During the 2nd half of 1992 and into 1993 the number of people escaping the war struck areas in Croatia and Bosnia, increased exponentially. I knew there were refugee camps all over Croatia and Slovenia. The coordinators of the college “Social Service” understood how relevant it was to get involved in some way helping the refugees and the communities hosting them. So following through the contact that was already established the year before with the Red Cross in Rijeka, groups of college students started going to the Refugee Camps at Savudrija in Croatia and Pesek in Slovenia, attached to the borders with Slovenia and Italy, to spend there a day during the weekend. A van packed with 8-9 students would travel there on Saturday or Sunday morning. Students would individually or in pairs manage an activity for the kids: basketball, dancing, English lessons or drawing and painting. Playing and organizing simple games for the little ones was also always planned. The college would provide any necessary equipment: paints, brushes, balls, paper or notebooks, from the money that was collected or that would have been anyway allocated to such activities. The refugees of our age, those a bit younger (from the age of ten) and the ones in their twenties could speak English and help explaining to the others what was supposed to be done. All in all, we realized we were not all that different!
Faris fled with his mother and sister and other relatives from a village nearby Sarajevo. He was trying to write about his experience and also draw a comic. His father was disappeared and his brother died after being shot.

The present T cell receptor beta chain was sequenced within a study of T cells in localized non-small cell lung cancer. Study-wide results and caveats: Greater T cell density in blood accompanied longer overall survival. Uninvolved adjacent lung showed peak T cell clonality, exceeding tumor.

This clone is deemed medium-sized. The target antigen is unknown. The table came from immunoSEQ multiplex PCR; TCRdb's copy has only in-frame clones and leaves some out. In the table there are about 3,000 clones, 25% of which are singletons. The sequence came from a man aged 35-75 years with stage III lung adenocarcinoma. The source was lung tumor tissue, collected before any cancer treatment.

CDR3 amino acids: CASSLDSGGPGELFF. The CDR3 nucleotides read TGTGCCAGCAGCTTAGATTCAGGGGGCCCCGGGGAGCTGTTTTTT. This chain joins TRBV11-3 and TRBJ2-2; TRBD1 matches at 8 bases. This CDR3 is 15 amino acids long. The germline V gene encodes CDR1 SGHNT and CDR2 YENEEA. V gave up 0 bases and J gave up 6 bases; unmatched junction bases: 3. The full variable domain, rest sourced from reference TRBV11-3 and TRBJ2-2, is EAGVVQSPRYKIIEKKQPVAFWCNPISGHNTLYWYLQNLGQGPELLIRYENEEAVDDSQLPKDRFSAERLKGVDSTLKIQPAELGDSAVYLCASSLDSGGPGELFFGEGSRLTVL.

With the youngest kids no words were needed. I remember I would make a round of all the groups and help with the translation. At the very end I would come to the “nursery group” and realise that the the games were in full swing. After making the rounds I would pay visit to the people living in the prefabricated houses, either alone or with someone else.
For the older people who had had to flee it was much harder, especially men. I remember their expression of helplessness. Women still had to care for the other members of their families, keep the temporary accomodation clean, and that would keep them busy and away from negative thoughts, but men would just sit around.
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This piece of writing is a recollection of memories of a school I attended as a teenager. It was a school where the emphasis was put on intercultural dialogue, international understanding and I believe that this experience has influenced my whole life. The school got involved at the time (1992- 1994) in several volunteering activities with the displaced in Croatia and refugees in the camps in Slovenia and in Croatia. I was involved in those activities as a translator and as an organisator and animator together with other co-students. We learned a lot from each other and the people we were assisting in that period. I am aware that this experience(s) have influenced me strongly as a person and I am grateful for that. It also brought me and others life - long friendships that we all dearly cherish.
While writing this text, I remembered many people, events and experiences that are an important part of my life. I was also able to express my points of view. It made me realise that the world has still to face the same human(itarian) problems connected to refugees and migration as it had when I was a high school student. It is a constant for the human. It made me think of what concretely could I do more, in my life, now, for that purpose.
I am interested in the exchange of experiences of intercultural exchange and understanding. As I am subbmitting this slightly late, I only hope it gets accepted and published!